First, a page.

SAT Essay Writing

By James Rodkey

(Latin & School/University Entrance Exam Tutor)

The College Board recently released SAT score data for all test takers in the US in 2020, and the results were surprising to me in one place in particular. According to the data, the average sub-score for the “Analysis” component of the SAT Essay was 3 out of 8.

It’s worth remembering how the SAT Essay is scored: Two different people read the essay and assign it a score between 1 and 4 in three areas (reading, analysis, writing). The two readers’ scores are added together to give a final score out of 8 in the three different areas. A score of 3 out of 8 on analysis, then, means that one reader gave the response a 1 out of 4 (the lowest possible score). That’s a fairly shocking statistic given that this is the average analysis score out of the 1.2 million students who wrote the SAT Essay last year. This implies that quite a few students must have received the lowest score from both readers on the analysis portion. (The lowest possible score is 2 out of 8, not 0 out of 8.)

If we look at the College Board’s own rubric for the essay, we can see what a score of 1 out of 4 on analysis implies about the student’s response (my emphasis in bold):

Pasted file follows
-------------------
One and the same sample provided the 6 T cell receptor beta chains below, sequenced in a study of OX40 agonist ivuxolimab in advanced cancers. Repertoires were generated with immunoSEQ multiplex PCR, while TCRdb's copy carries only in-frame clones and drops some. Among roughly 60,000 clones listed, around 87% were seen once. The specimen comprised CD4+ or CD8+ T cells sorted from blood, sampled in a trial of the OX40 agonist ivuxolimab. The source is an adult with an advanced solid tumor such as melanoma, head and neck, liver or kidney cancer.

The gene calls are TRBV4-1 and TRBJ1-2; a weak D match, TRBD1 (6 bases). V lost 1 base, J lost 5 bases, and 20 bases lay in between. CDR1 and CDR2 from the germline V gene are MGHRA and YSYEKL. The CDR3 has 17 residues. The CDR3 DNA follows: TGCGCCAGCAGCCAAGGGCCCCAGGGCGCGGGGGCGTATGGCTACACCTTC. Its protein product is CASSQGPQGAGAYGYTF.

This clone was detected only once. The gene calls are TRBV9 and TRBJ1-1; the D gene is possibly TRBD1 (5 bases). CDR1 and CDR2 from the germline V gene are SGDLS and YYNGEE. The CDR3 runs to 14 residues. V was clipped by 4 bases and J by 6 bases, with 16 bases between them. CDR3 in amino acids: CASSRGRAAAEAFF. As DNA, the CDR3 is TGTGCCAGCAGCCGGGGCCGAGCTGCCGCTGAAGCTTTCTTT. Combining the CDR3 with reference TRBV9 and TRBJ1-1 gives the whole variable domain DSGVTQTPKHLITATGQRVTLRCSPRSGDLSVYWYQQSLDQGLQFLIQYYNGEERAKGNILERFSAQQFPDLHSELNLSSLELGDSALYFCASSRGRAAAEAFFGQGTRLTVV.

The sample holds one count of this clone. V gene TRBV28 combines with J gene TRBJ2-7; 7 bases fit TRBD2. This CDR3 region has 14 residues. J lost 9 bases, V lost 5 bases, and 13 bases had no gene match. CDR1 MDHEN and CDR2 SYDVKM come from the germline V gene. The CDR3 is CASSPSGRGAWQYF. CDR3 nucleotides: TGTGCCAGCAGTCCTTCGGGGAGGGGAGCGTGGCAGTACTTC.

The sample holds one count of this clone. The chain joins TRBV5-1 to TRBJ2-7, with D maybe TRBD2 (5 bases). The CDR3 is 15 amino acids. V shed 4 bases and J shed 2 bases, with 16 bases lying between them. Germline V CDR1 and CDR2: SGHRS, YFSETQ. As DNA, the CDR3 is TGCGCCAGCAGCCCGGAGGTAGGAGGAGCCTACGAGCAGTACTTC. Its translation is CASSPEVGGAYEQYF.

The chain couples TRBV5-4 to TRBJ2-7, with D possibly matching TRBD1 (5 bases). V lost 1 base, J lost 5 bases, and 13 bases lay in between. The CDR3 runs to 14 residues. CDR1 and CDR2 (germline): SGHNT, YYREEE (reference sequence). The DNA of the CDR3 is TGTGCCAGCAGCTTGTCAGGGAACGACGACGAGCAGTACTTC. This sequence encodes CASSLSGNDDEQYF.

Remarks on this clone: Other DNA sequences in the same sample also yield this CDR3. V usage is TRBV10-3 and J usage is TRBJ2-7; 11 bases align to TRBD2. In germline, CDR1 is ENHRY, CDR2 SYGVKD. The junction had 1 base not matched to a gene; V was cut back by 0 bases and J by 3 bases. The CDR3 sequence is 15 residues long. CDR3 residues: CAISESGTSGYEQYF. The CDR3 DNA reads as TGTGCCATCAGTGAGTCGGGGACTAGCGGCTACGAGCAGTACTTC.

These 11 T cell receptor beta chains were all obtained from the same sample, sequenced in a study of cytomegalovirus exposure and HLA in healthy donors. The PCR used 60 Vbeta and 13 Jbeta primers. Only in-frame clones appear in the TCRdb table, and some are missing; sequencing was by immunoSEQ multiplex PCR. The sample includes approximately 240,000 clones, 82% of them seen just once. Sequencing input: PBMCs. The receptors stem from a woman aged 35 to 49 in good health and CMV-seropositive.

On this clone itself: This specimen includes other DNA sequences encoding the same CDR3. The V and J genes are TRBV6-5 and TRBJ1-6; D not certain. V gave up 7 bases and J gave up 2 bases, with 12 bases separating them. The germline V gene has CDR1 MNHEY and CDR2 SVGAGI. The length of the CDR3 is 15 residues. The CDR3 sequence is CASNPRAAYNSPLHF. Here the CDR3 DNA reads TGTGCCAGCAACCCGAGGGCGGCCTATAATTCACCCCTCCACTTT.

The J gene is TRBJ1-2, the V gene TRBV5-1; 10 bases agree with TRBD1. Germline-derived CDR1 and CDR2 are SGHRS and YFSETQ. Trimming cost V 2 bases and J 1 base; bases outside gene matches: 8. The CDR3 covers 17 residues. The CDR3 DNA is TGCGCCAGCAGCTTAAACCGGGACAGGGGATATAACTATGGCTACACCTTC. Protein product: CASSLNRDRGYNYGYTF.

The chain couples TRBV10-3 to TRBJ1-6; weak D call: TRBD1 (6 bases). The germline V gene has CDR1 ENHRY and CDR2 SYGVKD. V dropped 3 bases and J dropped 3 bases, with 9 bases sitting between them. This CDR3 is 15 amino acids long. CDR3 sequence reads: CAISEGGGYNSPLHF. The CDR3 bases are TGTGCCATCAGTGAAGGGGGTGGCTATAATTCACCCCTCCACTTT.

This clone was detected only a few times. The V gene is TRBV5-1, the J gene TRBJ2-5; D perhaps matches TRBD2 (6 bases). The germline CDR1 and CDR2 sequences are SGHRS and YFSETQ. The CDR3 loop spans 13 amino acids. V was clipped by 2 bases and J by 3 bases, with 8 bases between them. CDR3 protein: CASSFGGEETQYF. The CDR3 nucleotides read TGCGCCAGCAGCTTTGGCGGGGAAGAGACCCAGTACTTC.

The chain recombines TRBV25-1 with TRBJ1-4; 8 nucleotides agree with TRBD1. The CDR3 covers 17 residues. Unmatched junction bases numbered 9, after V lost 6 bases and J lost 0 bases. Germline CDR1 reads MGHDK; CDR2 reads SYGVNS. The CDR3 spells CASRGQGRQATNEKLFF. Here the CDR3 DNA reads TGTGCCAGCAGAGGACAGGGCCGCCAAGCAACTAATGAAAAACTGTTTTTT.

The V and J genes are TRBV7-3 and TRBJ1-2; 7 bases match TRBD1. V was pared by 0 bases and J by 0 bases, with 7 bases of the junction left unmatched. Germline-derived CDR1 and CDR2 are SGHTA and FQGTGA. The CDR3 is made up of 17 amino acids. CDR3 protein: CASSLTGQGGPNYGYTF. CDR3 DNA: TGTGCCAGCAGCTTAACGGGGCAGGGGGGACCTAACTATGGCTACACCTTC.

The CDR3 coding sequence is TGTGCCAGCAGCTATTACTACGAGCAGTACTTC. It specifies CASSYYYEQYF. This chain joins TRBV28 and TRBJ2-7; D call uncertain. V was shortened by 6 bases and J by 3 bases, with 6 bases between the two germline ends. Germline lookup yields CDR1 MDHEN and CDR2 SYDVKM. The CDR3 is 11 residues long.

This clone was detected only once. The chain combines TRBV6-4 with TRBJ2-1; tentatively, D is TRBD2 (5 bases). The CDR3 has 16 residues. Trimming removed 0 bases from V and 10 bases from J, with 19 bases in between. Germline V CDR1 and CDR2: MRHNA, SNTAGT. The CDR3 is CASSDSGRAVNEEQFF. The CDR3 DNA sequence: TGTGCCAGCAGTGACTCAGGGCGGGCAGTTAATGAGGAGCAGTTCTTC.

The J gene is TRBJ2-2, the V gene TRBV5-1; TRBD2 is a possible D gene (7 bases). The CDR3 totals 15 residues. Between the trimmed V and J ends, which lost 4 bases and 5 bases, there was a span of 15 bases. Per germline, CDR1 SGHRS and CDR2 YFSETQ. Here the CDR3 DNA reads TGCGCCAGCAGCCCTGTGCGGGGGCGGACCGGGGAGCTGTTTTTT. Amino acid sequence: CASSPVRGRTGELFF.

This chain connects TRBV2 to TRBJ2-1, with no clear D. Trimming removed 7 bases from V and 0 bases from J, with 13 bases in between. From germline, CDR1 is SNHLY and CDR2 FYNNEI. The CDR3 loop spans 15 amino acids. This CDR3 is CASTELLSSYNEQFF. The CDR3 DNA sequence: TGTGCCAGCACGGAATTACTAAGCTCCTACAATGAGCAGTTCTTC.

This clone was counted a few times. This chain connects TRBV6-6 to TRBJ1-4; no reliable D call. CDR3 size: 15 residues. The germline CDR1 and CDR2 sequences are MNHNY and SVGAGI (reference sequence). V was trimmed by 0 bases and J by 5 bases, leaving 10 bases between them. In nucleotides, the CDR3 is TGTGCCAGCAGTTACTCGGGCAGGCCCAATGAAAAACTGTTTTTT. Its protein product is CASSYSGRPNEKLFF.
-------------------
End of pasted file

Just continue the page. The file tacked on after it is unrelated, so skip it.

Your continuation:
• The response identifies without explanation some aspects of the author’s use of evidence, reasoning, and/or stylistic and persuasive elements, and/or feature(s) of the student’s choosing.
  • The response contains little or no support for claim(s) or point(s) made, or support is largely irrelevant.

These are, I think, the most common problems leading to a low analysis score. Remember that a thorough analysis of a piece of persuasive writing should include all four aspects of the PEEL paragraph format. (PEEL = Point, Evidence, Explanation, Link)

  • Point: What aspect of the text are you highlighting? Be specific (i.e., make your point).
  • Evidence: Show (rather than simply summarize) examples of the author using the specific persuasive technique you’re analyzing. For the SAT Essay, that usually means quoting the relevant part of the text directly.
  • Explanation: Be explicit in describing how the author’s use of a specific technique produces whatever effect you claim it produces. If you point out that “the author’s use of statistics lends credibility to the argument”, go on to explain how or why that’s the case.
  • Link: Always keep the author’s overall thesis in mind as you analyze the piece. How does each specific point the author makes advance the main argument?

A high-quality analytical essay includes all of the PEEL features throughout the response. Leaving any portion of PEEL out of your analysis will almost certainly result in a lower score for this part of your essay, so make sure to be thorough on this part of the task!

For specific examples of student responses that the College Board has given high scores for analysis, see their website:

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